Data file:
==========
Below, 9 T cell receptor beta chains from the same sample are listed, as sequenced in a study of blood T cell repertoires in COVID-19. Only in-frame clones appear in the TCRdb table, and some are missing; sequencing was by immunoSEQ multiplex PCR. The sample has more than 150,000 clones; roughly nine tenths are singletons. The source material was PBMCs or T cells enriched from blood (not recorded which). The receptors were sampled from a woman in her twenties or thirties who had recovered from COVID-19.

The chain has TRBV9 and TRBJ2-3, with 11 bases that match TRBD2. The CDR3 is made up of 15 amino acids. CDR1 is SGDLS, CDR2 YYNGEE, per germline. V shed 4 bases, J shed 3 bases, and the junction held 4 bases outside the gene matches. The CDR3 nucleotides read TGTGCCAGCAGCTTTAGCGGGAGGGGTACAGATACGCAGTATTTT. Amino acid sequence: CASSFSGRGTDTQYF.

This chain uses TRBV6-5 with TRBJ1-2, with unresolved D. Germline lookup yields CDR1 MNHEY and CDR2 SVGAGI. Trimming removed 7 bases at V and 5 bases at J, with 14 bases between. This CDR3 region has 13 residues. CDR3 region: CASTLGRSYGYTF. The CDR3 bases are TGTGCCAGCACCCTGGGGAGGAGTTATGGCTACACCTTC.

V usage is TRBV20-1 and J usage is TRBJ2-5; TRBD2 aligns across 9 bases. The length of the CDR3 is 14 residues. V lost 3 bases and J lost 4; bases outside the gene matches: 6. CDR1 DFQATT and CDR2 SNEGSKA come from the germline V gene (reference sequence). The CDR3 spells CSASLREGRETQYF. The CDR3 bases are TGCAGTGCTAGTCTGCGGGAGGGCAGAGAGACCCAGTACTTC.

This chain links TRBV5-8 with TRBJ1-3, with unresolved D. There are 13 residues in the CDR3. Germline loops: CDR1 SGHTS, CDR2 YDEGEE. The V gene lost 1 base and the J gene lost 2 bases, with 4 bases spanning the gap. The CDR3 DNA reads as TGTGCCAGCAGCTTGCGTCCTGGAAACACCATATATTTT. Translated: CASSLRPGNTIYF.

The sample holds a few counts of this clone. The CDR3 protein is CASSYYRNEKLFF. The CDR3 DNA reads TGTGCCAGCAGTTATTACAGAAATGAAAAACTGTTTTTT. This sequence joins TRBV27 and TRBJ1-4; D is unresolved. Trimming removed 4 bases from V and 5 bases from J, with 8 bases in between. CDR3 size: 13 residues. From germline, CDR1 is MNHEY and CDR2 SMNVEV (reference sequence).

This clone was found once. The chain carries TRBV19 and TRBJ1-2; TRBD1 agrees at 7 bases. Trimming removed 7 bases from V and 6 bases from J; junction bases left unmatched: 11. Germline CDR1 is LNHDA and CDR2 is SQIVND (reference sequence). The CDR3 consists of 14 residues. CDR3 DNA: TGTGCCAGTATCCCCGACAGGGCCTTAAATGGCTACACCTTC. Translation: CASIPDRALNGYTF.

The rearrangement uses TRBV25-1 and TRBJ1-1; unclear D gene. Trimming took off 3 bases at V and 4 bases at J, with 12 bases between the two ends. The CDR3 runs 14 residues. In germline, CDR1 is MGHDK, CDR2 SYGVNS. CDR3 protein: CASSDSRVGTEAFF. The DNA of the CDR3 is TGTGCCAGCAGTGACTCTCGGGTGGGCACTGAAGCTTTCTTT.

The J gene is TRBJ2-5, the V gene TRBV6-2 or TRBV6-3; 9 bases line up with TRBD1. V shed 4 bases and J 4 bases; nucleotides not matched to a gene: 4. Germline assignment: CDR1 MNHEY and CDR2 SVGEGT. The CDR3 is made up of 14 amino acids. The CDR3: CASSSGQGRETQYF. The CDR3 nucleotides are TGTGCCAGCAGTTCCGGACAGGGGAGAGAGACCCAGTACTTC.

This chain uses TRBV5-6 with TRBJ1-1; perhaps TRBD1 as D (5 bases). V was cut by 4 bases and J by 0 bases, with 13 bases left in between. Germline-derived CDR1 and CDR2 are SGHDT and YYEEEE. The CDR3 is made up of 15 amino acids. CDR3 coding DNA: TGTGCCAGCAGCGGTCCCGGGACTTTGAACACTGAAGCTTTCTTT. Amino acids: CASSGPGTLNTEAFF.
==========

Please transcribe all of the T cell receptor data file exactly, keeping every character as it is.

Below, 9 T cell receptor beta chains from the same sample are listed, as sequenced in a study of blood T cell repertoires in COVID-19. Only in-frame clones appear in the TCRdb table, and some are missing; sequencing was by immunoSEQ multiplex PCR. The sample has more than 150,000 clones; roughly nine tenths are singletons. The source material was PBMCs or T cells enriched from blood (not recorded which). The receptors were sampled from a woman in her twenties or thirties who had recovered from COVID-19.

The chain has TRBV9 and TRBJ2-3, with 11 bases that match TRBD2. The CDR3 is made up of 15 amino acids. CDR1 is SGDLS, CDR2 YYNGEE, per germline. V shed 4 bases, J shed 3 bases, and the junction held 4 bases outside the gene matches. The CDR3 nucleotides read TGTGCCAGCAGCTTTAGCGGGAGGGGTACAGATACGCAGTATTTT. Amino acid sequence: CASSFSGRGTDTQYF.

This chain uses TRBV6-5 with TRBJ1-2, with unresolved D. Germline lookup yields CDR1 MNHEY and CDR2 SVGAGI. Trimming removed 7 bases at V and 5 bases at J, with 14 bases between. This CDR3 region has 13 residues. CDR3 region: CASTLGRSYGYTF. The CDR3 bases are TGTGCCAGCACCCTGGGGAGGAGTTATGGCTACACCTTC.

V usage is TRBV20-1 and J usage is TRBJ2-5; TRBD2 aligns across 9 bases. The length of the CDR3 is 14 residues. V lost 3 bases and J lost 4; bases outside the gene matches: 6. CDR1 DFQATT and CDR2 SNEGSKA come from the germline V gene (reference sequence). The CDR3 spells CSASLREGRETQYF. The CDR3 bases are TGCAGTGCTAGTCTGCGGGAGGGCAGAGAGACCCAGTACTTC.

This chain links TRBV5-8 with TRBJ1-3, with unresolved D. There are 13 residues in the CDR3. Germline loops: CDR1 SGHTS, CDR2 YDEGEE. The V gene lost 1 base and the J gene lost 2 bases, with 4 bases spanning the gap. The CDR3 DNA reads as TGTGCCAGCAGCTTGCGTCCTGGAAACACCATATATTTT. Translated: CASSLRPGNTIYF.

The sample holds a few counts of this clone. The CDR3 protein is CASSYYRNEKLFF. The CDR3 DNA reads TGTGCCAGCAGTTATTACAGAAATGAAAAACTGTTTTTT. This sequence joins TRBV27 and TRBJ1-4; D is unresolved. Trimming removed 4 bases from V and 5 bases from J, with 8 bases in between. CDR3 size: 13 residues. From germline, CDR1 is MNHEY and CDR2 SMNVEV (reference sequence).

This clone was found once. The chain carries TRBV19 and TRBJ1-2; TRBD1 agrees at 7 bases. Trimming removed 7 bases from V and 6 bases from J; junction bases left unmatched: 11. Germline CDR1 is LNHDA and CDR2 is SQIVND (reference sequence). The CDR3 consists of 14 residues. CDR3 DNA: TGTGCCAGTATCCCCGACAGGGCCTTAAATGGCTACACCTTC. Translation: CASIPDRALNGYTF.

The rearrangement uses TRBV25-1 and TRBJ1-1; unclear D gene. Trimming took off 3 bases at V and 4 bases at J, with 12 bases between the two ends. The CDR3 runs 14 residues. In germline, CDR1 is MGHDK, CDR2 SYGVNS. CDR3 protein: CASSDSRVGTEAFF. The DNA of the CDR3 is TGTGCCAGCAGTGACTCTCGGGTGGGCACTGAAGCTTTCTTT.

The J gene is TRBJ2-5, the V gene TRBV6-2 or TRBV6-3; 9 bases line up with TRBD1. V shed 4 bases and J 4 bases; nucleotides not matched to a gene: 4. Germline assignment: CDR1 MNHEY and CDR2 SVGEGT. The CDR3 is made up of 14 amino acids. The CDR3: CASSSGQGRETQYF. The CDR3 nucleotides are TGTGCCAGCAGTTCCGGACAGGGGAGAGAGACCCAGTACTTC.

This chain uses TRBV5-6 with TRBJ1-1; perhaps TRBD1 as D (5 bases). V was cut by 4 bases and J by 0 bases, with 13 bases left in between. Germline-derived CDR1 and CDR2 are SGHDT and YYEEEE. The CDR3 is made up of 15 amino acids. CDR3 coding DNA: TGTGCCAGCAGCGGTCCCGGGACTTTGAACACTGAAGCTTTCTTT. Amino acids: CASSGPGTLNTEAFF.